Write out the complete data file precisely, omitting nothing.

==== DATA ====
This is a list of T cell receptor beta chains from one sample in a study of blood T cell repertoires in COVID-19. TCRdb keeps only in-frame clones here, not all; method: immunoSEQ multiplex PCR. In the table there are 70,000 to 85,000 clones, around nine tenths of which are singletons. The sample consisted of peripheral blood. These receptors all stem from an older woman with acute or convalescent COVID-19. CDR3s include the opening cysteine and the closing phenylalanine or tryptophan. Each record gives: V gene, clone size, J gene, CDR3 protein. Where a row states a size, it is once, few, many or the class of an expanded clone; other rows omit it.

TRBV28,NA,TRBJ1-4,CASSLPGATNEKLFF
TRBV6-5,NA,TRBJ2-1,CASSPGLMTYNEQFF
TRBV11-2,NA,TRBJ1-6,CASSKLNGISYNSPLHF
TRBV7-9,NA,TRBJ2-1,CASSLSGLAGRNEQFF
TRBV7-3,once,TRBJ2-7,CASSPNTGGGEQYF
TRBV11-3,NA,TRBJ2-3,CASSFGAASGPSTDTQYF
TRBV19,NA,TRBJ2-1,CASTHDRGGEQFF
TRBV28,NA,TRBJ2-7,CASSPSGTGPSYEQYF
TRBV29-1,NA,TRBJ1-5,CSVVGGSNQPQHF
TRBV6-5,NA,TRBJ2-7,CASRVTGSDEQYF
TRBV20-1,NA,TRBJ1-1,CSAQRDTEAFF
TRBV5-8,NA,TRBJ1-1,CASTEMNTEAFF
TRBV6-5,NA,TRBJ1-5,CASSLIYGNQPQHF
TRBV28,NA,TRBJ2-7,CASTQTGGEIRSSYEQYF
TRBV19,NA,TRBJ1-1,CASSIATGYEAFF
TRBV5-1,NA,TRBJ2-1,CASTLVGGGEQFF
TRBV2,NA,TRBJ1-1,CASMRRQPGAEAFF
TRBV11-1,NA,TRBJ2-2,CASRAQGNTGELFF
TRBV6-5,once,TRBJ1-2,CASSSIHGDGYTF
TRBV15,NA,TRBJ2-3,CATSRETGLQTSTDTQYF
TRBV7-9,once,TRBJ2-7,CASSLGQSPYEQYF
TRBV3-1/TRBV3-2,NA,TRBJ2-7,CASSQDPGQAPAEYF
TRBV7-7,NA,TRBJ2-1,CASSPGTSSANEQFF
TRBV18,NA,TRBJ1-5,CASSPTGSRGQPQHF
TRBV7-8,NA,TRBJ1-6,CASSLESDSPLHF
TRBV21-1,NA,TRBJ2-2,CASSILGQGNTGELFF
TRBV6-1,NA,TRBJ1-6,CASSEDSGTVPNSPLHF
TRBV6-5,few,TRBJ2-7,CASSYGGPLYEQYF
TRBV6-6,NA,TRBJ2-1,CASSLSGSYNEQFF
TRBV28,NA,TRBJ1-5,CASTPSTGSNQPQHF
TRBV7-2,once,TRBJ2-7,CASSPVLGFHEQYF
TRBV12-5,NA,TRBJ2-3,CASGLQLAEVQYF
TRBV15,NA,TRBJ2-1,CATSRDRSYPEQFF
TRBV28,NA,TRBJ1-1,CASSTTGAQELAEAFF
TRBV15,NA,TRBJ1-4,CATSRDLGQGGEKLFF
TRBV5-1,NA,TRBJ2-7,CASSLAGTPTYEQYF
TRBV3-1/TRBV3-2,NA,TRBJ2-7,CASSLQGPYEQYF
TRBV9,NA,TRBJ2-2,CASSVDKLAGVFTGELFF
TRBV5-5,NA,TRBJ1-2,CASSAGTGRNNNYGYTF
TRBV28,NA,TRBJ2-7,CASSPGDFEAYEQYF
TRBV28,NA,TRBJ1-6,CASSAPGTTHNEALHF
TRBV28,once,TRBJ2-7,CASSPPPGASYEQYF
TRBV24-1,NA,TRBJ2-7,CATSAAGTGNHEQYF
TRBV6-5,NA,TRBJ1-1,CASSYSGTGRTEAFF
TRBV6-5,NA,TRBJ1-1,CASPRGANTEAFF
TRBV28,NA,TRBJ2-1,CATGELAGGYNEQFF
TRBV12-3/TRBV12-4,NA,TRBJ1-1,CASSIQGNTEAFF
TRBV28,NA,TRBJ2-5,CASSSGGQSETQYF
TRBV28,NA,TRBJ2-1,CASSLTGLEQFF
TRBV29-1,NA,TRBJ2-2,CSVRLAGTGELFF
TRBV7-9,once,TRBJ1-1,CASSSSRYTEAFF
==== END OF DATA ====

This is a list of T cell receptor beta chains from one sample in a study of blood T cell repertoires in COVID-19. TCRdb keeps only in-frame clones here, not all; method: immunoSEQ multiplex PCR. In the table there are 70,000 to 85,000 clones, around nine tenths of which are singletons. The sample consisted of peripheral blood. These receptors all stem from an older woman with acute or convalescent COVID-19. CDR3s include the opening cysteine and the closing phenylalanine or tryptophan. Each record gives: V gene, clone size, J gene, CDR3 protein. Where a row states a size, it is once, few, many or the class of an expanded clone; other rows omit it.

TRBV28,NA,TRBJ1-4,CASSLPGATNEKLFF
TRBV6-5,NA,TRBJ2-1,CASSPGLMTYNEQFF
TRBV11-2,NA,TRBJ1-6,CASSKLNGISYNSPLHF
TRBV7-9,NA,TRBJ2-1,CASSLSGLAGRNEQFF
TRBV7-3,once,TRBJ2-7,CASSPNTGGGEQYF
TRBV11-3,NA,TRBJ2-3,CASSFGAASGPSTDTQYF
TRBV19,NA,TRBJ2-1,CASTHDRGGEQFF
TRBV28,NA,TRBJ2-7,CASSPSGTGPSYEQYF
TRBV29-1,NA,TRBJ1-5,CSVVGGSNQPQHF
TRBV6-5,NA,TRBJ2-7,CASRVTGSDEQYF
TRBV20-1,NA,TRBJ1-1,CSAQRDTEAFF
TRBV5-8,NA,TRBJ1-1,CASTEMNTEAFF
TRBV6-5,NA,TRBJ1-5,CASSLIYGNQPQHF
TRBV28,NA,TRBJ2-7,CASTQTGGEIRSSYEQYF
TRBV19,NA,TRBJ1-1,CASSIATGYEAFF
TRBV5-1,NA,TRBJ2-1,CASTLVGGGEQFF
TRBV2,NA,TRBJ1-1,CASMRRQPGAEAFF
TRBV11-1,NA,TRBJ2-2,CASRAQGNTGELFF
TRBV6-5,once,TRBJ1-2,CASSSIHGDGYTF
TRBV15,NA,TRBJ2-3,CATSRETGLQTSTDTQYF
TRBV7-9,once,TRBJ2-7,CASSLGQSPYEQYF
TRBV3-1/TRBV3-2,NA,TRBJ2-7,CASSQDPGQAPAEYF
TRBV7-7,NA,TRBJ2-1,CASSPGTSSANEQFF
TRBV18,NA,TRBJ1-5,CASSPTGSRGQPQHF
TRBV7-8,NA,TRBJ1-6,CASSLESDSPLHF
TRBV21-1,NA,TRBJ2-2,CASSILGQGNTGELFF
TRBV6-1,NA,TRBJ1-6,CASSEDSGTVPNSPLHF
TRBV6-5,few,TRBJ2-7,CASSYGGPLYEQYF
TRBV6-6,NA,TRBJ2-1,CASSLSGSYNEQFF
TRBV28,NA,TRBJ1-5,CASTPSTGSNQPQHF
TRBV7-2,once,TRBJ2-7,CASSPVLGFHEQYF
TRBV12-5,NA,TRBJ2-3,CASGLQLAEVQYF
TRBV15,NA,TRBJ2-1,CATSRDRSYPEQFF
TRBV28,NA,TRBJ1-1,CASSTTGAQELAEAFF
TRBV15,NA,TRBJ1-4,CATSRDLGQGGEKLFF
TRBV5-1,NA,TRBJ2-7,CASSLAGTPTYEQYF
TRBV3-1/TRBV3-2,NA,TRBJ2-7,CASSLQGPYEQYF
TRBV9,NA,TRBJ2-2,CASSVDKLAGVFTGELFF
TRBV5-5,NA,TRBJ1-2,CASSAGTGRNNNYGYTF
TRBV28,NA,TRBJ2-7,CASSPGDFEAYEQYF
TRBV28,NA,TRBJ1-6,CASSAPGTTHNEALHF
TRBV28,once,TRBJ2-7,CASSPPPGASYEQYF
TRBV24-1,NA,TRBJ2-7,CATSAAGTGNHEQYF
TRBV6-5,NA,TRBJ1-1,CASSYSGTGRTEAFF
TRBV6-5,NA,TRBJ1-1,CASPRGANTEAFF
TRBV28,NA,TRBJ2-1,CATGELAGGYNEQFF
TRBV12-3/TRBV12-4,NA,TRBJ1-1,CASSIQGNTEAFF
TRBV28,NA,TRBJ2-5,CASSSGGQSETQYF
TRBV28,NA,TRBJ2-1,CASSLTGLEQFF
TRBV29-1,NA,TRBJ2-2,CSVRLAGTGELFF
TRBV7-9,once,TRBJ1-1,CASSSSRYTEAFF